Sawyer Fredericks

I don’t make a point of watching television talent contests. Flipping through the channels, a chance introduction to Sawyer Fredericks changed all that. Fredericks auditioned for “The Voice”, his presence dictated setting my PVR to record.

Week after week, this farm boy from upstate New York commanded full attention. I found myself rushing home on “Voice” nights, impatiently fast forwarding to his performance. Tonight, 17 year old Fredericks won The Voice.

Every so often we’re gifted with extraordinary talent, people born for no other purpose than to sing. Sawyer Fredericks is destined to become one of America’s great musical voices.

Take a moment to watch these video clips – ponder the pure joy of Sawyer Fredericks.

My Farewell To B.B. King

News of B.B. King’s passing on May 14, 2015 opened a chapter of personal experience. Others can write about his life, my farewell is to the man I met one night in 1998.

My position at the arena dictated impeccable implementation and  supervision of all catering requests – media, private, suites, dressing rooms and “backstage”. Backstage demanded certain levels of finesse and patience – I won’t name names, suffice to say painting nails red on bowls of raw chicken feet or sanitizing and individually wrapping every last knife, fork and spoon where just another day at the office. Every so often, along came artists void of absurd demands, obnoxious sense of importance or frivolous indulgences. Artists who didn’t insist I fire any employee who look them in the eye. Artists like Carlos Santana, Harry Connick Jr. and B.B. King.

King entered with barely a whimper of introduction, oblivious to the magnitude of his gift. If joy could be packaged, King would be the one wrapping parcels. His presence enveloped the room with an energy so extraordinary, I witnessed impromptu bouts of unabashed laughter erupt. He wasn’t there for the media, money or affirmation of self. I doubt it would have mattered if a dozen or 20,000 were in the audience – he needed to play.

Watching him before the show, I was struck by the effortless interaction between King, his musicians, road crew and my staff. In his world everyone was equal. His road crew didn’t coddle or scurry about in a state of precautionary nervous tension. It didn’t take long to realize genuine fondness and respect obliterated the need for anything other than King’s desire to play.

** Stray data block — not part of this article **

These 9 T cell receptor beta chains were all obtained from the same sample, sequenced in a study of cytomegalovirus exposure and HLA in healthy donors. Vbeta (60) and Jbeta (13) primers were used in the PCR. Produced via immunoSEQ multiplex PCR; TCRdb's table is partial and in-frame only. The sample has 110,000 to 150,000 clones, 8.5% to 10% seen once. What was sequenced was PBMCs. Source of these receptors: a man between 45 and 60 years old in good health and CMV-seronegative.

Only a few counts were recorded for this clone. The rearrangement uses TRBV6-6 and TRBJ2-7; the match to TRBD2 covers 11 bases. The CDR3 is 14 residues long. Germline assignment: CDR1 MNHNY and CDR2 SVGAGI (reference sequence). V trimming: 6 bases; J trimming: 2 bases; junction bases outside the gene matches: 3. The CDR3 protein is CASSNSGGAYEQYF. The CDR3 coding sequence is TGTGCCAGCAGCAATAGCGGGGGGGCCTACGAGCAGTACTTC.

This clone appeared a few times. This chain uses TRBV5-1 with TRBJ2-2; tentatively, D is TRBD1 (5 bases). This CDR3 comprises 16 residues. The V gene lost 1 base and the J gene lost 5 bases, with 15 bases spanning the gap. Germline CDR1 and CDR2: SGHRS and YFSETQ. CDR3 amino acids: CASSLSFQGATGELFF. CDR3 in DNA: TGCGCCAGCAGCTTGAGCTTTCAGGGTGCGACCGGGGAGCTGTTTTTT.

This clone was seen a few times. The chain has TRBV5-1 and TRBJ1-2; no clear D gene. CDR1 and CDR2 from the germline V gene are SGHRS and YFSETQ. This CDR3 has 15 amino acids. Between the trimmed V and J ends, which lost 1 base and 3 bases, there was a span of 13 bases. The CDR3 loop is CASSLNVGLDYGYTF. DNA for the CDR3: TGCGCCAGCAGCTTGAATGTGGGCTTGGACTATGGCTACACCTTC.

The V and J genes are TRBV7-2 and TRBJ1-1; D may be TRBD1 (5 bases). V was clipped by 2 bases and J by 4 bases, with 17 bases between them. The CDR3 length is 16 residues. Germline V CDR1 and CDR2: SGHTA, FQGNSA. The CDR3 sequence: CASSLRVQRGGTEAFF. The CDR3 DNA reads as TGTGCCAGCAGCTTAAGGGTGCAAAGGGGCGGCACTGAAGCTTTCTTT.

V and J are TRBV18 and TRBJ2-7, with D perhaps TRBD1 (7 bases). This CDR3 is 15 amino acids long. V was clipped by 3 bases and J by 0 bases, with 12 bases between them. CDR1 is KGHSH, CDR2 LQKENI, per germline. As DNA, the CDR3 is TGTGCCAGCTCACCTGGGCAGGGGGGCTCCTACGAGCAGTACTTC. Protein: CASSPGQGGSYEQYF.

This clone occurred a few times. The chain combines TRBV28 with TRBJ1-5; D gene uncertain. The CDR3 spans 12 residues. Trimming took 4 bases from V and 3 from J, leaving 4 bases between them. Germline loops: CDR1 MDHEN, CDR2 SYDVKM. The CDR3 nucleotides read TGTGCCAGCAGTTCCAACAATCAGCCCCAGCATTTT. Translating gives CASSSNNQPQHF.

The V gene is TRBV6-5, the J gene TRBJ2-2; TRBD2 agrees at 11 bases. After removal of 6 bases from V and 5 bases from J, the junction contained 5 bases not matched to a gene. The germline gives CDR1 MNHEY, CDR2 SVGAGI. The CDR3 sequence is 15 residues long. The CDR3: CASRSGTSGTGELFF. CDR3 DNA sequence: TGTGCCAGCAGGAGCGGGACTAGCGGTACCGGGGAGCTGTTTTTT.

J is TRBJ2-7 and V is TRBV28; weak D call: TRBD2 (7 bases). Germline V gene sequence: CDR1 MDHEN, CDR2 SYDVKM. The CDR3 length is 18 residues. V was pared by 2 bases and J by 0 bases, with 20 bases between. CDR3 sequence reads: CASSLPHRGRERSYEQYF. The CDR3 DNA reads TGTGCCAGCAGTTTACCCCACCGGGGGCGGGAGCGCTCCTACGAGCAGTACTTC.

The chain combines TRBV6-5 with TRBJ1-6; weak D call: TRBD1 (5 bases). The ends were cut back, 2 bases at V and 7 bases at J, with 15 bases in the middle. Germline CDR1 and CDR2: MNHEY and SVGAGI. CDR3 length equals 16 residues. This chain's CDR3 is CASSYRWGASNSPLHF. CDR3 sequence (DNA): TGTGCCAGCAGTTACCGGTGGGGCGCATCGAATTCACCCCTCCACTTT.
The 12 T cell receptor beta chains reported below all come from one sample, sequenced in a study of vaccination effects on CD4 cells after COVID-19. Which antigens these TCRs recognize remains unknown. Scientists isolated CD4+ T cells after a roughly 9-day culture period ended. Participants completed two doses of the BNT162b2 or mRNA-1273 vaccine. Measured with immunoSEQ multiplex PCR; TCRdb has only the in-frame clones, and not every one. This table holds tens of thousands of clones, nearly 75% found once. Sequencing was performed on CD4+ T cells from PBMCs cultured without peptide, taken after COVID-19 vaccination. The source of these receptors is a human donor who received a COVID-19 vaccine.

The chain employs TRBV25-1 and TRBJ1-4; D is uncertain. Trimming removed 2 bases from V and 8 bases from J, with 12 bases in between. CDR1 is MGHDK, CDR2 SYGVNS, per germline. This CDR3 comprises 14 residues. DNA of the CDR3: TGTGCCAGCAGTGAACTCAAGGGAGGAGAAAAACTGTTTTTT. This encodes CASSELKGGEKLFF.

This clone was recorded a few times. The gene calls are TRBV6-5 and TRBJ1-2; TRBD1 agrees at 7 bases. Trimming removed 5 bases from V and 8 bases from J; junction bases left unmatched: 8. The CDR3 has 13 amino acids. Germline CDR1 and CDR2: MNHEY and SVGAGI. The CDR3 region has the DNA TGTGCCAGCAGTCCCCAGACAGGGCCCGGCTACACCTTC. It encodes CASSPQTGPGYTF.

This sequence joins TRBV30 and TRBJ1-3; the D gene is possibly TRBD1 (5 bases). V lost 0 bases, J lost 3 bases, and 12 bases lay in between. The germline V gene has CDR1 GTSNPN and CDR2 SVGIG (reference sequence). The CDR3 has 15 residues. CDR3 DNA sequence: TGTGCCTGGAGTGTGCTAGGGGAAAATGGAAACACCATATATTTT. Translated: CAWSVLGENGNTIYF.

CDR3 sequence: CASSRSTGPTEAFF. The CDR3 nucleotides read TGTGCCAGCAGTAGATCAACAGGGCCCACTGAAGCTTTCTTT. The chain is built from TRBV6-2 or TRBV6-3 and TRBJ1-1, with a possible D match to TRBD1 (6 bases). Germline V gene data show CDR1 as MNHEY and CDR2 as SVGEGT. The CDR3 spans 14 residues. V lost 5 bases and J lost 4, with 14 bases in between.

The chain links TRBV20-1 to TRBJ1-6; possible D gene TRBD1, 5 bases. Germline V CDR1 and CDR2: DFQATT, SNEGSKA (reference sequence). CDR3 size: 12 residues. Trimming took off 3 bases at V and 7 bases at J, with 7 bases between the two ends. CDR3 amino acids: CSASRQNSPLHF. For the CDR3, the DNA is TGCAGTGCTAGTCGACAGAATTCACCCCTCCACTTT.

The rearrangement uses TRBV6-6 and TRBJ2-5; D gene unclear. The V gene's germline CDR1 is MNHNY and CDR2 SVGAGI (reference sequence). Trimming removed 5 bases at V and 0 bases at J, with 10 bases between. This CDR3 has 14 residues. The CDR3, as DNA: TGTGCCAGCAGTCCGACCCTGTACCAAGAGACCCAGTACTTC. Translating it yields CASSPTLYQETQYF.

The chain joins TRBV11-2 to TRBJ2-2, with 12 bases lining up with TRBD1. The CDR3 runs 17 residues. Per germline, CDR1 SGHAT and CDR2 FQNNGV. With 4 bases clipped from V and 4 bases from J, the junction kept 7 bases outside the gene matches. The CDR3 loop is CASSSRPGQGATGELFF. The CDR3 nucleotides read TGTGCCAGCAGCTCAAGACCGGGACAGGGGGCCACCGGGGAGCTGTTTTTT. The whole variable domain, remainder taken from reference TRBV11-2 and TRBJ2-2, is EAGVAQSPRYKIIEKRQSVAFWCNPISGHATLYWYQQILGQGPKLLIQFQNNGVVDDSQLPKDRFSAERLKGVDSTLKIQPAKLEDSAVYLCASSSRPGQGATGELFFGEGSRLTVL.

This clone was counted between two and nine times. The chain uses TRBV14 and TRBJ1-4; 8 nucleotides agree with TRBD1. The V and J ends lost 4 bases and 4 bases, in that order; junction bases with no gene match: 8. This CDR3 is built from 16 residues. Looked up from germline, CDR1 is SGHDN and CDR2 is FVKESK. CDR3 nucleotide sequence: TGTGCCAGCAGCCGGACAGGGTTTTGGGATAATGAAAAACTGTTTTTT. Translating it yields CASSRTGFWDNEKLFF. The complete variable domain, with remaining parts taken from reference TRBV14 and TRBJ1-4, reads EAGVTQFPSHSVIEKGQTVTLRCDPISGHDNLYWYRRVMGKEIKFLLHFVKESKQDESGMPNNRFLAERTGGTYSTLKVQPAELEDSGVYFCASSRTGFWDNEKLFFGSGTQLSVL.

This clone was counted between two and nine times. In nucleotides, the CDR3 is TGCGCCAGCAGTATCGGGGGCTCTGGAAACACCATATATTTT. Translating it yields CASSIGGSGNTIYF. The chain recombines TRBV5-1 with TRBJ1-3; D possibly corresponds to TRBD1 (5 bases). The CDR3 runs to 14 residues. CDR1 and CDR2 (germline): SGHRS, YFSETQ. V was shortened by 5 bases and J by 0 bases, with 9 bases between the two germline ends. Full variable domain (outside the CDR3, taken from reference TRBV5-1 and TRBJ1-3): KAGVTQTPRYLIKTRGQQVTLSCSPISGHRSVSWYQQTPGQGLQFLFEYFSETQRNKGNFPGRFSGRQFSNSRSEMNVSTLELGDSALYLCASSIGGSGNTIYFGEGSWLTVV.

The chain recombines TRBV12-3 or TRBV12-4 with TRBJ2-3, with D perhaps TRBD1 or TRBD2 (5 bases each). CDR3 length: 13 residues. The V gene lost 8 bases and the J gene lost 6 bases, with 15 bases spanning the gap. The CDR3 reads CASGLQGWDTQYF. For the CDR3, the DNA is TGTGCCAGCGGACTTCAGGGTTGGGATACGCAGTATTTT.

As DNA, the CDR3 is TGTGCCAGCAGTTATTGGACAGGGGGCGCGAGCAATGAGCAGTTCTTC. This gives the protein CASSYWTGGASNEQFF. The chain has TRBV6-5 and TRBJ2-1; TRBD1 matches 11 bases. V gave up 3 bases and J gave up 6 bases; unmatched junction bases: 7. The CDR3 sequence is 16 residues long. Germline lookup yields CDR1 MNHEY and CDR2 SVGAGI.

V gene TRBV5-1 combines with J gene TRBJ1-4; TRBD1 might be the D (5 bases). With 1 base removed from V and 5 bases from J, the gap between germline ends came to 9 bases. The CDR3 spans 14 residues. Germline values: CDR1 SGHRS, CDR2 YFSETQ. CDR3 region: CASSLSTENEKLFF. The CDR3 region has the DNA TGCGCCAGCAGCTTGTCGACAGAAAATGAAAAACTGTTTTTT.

After the concert I expected him to hastily leave the building, most artists made a B-line for their hotel. Not King, for him the evening had just begun. He didn’t retreat to a dressing room or sequester himself away, King sat down backstage, smack dab in the middle of the concourse, talking to anyone inclined to pass by. I assure you, scores of people found themselves drawn to his impromptu court. An hour passed, then two. Sometime around 2 AM King motioned as I passed by. “Darlin’, I could really use some BBQ potato chips”. When I returned a few minutes later, chips in one hand, he took my free hand pressing something into the palm.

To this day, one of my treasured possessions is the gold necklace King placed in my hand. A pendant commemorating the tour with cities and dates. To ponder B.B. King is to appreciate the magnitude of his ability to elicit a celebration of life. King embraced his life’s purpose, never once forgetting that every voice counts.

12 hours spent in the presence of B.B. King profoundly altered my perception of living with an eye to a greater good. B.B. King taught me to slow down, enjoy the moment and relax – farewell Mr. King, I’ll miss you.


Foul Bush

I’m a firm believer in remembering certain events – events possessing unprecedented magnitude, implications, historic value or perspective altering ramifications. Pondering collective memories in my lifetime, I find it difficult to capsulize “events” without evoking the personal anguish of news coverage the morning 9/11 unfolded or the absurdity of Hurricane Katrina.

9/11 played out on a Tuesday morning – rather than the kids breakfast before school, or dressing for work, our family sat together in a state of collective paralysis, struggling to comprehend the enormity of witness. 9/11 meant fundamental changes to the world we knew, our lives would never be the same. 9/11 was pivotal in my lifetime, a moment etched in the annuls of profound historical shake-ups. 9/11 will never languish in dusty corners of memory, it can’t be forgotten.